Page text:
posted by FencingGal at 4:11 AM on June 3 [3 favorites]

It's natural to want clear answers from modern medicine, and sometimes you can get them, but a lot of the time that just isn't how it works. Sometimes the causes of symptoms are very clear (you broke a bone and now your leg hurts). Sometimes, symptoms can have any of hundreds of causes, and all anyone can do is make a best guess at what the root issue is (you haven't changed your habits, but your stomach has been hurting for a month). These are simplistic examples, but the same holds for any complaint - medicine deals much more in statistics than absolutes.

When someone is diagnosed, what's really happening is that the doctor is saying "the evidence we currently have points to this cause". Evidence can be reported symptoms, or the result of tests. Doing tests usually comes with costs - this can be the cost of materials, time, or even physical costs to the patient (e.g. biopsy - taking tissue samples, which can be painful and invasive). Often, it's better to start by treating the most likely cause than it is to delay treatment and perform more expensive or invasive tests. Sometimes, the time difference between starting treatment or waiting for additional tests can be crucial in a patient's prognosis, so this isn't just a factor of money available. If treating the most likely cause doesn't help, doctors may then try more tests, or may go straight to treating the next most likely cause, but this isn't necessarily a failure or mistake - not responding to a given treatment is just more evidence about what the root cause may be.

All this is to say that, unavoidably, there are always hedges involved in diagnosis and treatment of complex issues. All we can ever say is that we're making the best choice given the current information. This isn't to say that doctors don't know what they're doing - on the contrary, doctors are extensively trained to make these kinds of decisions, and are extremely skilled at narrowing down options based on limited data.

Because of this, doctors deal in statistics a lot. Papers will say things like "Patients diagnosed with x disease and given y treatment tend to improve z amount over time". There are so many unknowns involved in every patient that we can't be more specific - exactly how long had the disease been progressing when they were diagnosed? Do they have a genetic resistance that other patients don't? Is there an environmental, age, or dietary factor? Many of these things can be tested individually, but it's impossible to control all of them at once, and some can't be tested at all - we can't sequence everyone's genome and test every gene against a certain condition.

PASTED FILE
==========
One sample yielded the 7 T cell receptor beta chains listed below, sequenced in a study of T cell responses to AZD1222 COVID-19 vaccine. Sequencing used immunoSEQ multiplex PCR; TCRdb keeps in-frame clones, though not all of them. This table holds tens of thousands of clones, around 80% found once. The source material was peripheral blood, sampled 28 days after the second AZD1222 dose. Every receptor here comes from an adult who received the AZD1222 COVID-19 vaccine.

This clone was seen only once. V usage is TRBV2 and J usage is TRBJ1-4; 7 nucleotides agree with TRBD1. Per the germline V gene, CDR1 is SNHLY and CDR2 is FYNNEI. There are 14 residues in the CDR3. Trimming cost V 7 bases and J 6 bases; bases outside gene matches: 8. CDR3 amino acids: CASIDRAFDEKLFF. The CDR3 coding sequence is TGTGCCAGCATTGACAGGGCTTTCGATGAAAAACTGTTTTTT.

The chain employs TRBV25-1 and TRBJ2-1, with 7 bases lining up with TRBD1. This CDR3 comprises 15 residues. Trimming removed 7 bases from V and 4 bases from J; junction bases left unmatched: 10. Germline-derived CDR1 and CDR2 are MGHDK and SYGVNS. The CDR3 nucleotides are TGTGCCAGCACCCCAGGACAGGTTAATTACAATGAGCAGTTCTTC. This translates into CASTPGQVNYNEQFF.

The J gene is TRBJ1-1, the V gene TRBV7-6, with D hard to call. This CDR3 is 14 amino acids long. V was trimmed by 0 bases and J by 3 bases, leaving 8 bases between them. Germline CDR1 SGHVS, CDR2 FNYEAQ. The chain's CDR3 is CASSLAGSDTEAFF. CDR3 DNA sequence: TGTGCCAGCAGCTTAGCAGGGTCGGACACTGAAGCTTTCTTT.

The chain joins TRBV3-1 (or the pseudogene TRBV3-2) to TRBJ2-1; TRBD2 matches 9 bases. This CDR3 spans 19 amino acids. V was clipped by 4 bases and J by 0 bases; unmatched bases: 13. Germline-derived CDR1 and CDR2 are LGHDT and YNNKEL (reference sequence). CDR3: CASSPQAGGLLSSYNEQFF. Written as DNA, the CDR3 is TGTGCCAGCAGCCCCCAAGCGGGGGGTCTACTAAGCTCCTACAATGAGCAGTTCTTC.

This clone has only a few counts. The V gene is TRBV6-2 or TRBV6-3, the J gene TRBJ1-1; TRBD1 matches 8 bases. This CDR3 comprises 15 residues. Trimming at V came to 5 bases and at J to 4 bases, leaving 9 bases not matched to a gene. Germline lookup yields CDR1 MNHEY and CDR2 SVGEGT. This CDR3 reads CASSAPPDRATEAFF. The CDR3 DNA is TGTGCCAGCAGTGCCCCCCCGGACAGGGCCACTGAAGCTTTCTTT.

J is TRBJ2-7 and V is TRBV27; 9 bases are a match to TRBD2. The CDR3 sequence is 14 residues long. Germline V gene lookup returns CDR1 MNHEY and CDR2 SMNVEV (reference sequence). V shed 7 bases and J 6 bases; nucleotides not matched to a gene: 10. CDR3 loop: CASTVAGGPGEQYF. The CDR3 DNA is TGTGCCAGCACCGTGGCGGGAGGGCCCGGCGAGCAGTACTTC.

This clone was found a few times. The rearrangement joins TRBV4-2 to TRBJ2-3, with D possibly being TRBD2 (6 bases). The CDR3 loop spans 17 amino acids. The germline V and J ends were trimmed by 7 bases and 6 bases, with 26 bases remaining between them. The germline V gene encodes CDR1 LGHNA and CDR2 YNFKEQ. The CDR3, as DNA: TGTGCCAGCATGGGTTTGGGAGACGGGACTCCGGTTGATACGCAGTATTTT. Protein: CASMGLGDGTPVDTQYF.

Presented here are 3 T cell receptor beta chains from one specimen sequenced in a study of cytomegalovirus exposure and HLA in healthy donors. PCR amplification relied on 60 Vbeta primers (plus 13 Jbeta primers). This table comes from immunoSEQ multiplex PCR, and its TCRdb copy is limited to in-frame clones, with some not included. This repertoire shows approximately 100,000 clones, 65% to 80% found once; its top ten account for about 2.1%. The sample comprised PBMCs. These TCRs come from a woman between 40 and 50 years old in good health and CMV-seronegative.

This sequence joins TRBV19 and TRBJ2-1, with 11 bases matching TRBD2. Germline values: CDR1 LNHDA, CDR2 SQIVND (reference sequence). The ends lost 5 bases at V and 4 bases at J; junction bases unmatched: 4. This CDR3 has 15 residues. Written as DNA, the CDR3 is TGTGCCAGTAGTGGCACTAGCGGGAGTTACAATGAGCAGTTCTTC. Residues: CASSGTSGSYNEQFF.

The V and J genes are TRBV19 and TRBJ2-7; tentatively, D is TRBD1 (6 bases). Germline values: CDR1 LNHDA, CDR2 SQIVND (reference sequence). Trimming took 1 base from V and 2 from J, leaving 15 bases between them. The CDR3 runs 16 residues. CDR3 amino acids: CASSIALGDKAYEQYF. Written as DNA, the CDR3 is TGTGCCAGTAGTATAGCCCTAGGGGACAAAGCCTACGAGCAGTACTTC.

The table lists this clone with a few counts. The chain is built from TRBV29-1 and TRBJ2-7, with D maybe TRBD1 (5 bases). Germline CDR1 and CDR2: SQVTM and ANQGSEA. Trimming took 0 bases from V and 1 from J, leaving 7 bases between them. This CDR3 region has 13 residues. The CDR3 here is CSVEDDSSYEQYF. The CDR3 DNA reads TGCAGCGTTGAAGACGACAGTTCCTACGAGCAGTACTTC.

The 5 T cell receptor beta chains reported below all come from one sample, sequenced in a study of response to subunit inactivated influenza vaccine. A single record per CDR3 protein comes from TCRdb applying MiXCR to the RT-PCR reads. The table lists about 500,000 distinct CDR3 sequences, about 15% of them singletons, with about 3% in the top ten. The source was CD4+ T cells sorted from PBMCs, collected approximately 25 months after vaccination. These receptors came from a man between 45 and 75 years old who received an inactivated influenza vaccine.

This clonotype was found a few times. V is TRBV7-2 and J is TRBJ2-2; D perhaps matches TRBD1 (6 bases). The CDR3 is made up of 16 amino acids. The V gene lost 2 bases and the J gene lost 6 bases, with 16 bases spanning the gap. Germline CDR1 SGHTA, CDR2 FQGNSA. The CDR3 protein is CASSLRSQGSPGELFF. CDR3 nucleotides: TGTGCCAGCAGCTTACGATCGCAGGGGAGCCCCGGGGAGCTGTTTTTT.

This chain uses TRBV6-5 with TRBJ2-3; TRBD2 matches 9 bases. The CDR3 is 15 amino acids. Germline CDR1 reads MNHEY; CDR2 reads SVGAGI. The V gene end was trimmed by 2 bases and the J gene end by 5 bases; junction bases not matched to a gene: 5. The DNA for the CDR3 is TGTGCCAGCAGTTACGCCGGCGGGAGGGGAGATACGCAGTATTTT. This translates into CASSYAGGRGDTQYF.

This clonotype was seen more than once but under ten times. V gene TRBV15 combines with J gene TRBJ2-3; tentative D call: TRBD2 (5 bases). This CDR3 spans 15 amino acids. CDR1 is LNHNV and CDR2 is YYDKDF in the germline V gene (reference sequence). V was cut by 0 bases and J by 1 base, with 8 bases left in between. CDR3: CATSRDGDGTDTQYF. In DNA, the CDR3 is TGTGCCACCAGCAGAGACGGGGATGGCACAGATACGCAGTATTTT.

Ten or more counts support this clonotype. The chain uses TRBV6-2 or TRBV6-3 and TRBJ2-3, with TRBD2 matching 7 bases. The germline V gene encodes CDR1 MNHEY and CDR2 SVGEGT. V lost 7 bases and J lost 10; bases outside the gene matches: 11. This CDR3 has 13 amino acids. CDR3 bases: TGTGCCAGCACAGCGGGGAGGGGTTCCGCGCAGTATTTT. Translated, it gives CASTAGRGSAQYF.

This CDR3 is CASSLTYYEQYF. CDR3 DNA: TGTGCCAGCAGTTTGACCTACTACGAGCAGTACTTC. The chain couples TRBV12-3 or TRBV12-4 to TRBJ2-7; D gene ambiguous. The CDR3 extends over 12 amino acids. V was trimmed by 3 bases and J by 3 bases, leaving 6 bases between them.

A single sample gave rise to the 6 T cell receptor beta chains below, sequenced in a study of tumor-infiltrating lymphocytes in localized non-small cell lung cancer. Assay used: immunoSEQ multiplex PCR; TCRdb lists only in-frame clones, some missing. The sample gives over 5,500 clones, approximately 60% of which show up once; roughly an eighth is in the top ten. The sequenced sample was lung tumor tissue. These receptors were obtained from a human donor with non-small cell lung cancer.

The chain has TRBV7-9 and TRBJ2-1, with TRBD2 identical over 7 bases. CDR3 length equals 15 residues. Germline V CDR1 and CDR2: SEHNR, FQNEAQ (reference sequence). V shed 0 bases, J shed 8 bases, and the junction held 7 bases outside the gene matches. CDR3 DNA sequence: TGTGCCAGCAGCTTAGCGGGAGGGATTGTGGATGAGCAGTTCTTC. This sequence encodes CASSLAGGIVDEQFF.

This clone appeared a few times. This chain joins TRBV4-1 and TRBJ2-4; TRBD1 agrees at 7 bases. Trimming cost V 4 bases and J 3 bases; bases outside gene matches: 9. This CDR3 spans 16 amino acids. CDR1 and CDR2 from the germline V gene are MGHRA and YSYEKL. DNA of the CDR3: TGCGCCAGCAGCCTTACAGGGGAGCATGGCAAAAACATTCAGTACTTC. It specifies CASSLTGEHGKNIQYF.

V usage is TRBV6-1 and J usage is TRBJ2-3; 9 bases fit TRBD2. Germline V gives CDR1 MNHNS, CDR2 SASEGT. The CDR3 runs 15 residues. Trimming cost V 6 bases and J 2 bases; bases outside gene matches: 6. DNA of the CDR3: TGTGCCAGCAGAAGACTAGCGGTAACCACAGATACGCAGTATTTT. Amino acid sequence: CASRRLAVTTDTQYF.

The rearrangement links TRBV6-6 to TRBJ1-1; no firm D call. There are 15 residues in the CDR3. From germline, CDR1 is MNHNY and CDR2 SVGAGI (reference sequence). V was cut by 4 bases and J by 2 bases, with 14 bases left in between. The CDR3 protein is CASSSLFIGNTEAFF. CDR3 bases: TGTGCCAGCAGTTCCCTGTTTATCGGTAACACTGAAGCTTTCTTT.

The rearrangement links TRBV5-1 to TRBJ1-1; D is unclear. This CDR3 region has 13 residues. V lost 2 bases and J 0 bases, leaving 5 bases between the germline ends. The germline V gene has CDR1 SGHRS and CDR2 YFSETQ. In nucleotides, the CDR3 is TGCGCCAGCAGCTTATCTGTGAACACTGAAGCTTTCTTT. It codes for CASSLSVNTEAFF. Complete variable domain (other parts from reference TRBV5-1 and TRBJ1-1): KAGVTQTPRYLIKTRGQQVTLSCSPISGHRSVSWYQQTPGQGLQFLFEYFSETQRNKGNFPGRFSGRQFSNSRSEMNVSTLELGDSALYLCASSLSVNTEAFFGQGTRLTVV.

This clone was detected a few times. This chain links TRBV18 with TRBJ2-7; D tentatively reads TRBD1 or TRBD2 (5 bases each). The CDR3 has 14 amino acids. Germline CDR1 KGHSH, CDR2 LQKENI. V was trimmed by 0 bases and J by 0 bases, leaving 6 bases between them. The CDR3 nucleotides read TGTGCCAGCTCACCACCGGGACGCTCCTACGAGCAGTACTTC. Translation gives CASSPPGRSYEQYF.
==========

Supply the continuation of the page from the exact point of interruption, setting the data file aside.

As a result, complex conditions always have a range of responses to treatment. In fact, even simple conditions have a range of responses. It's not a lack of study about the condition - we just can't test every patient for every possible complicating factor. As with customer service, it's best to underpromise and overdeliver - doctors never want to tell a patient "you'll definitely get better" and be wrong. It's much better to say "be careful and this should help within 2 weeks" and be proven wrong when the patient recovers within one week.

Is there a reputable source that explains how and why this happens?

Hopefully I've explained some of the reasons above - if you'd like to dig further, the Wikipedia articles for "Medical diagnosis" and "Prognosis" are good, well-sourced starting points. Generally speaking this isn't a case of "doctors confounded" - it's a normal outcome of different cases responding differently to the same treatment. Usually this follows what's called a "normal distribution" - most people respond around the average, with fewer and fewer the more extremely different you get (very few people respond much better or much worse than the average).

Again, this isn't doctors being wrong or misunderstanding treatments - it's just how numbers work. Things like the average height of a population also follow a normal distribution - most people are around average height, and very few are very tall or very short. There's not necessarily a specific cause - some people are just predisposed to being tall or short.

Does it happen often?

This is a very general question without specifying more about the conditions you're interested in. With well-understood conditions, we can at least say we know a lot about what is and isn't possible - nobody heals a broken bone in five minutes, for instance. But there's always some kind of variation! Going back to statistics, for any condition, 50% of people will get better quicker than the average (the median, if you want to be specific) - that's how averages work.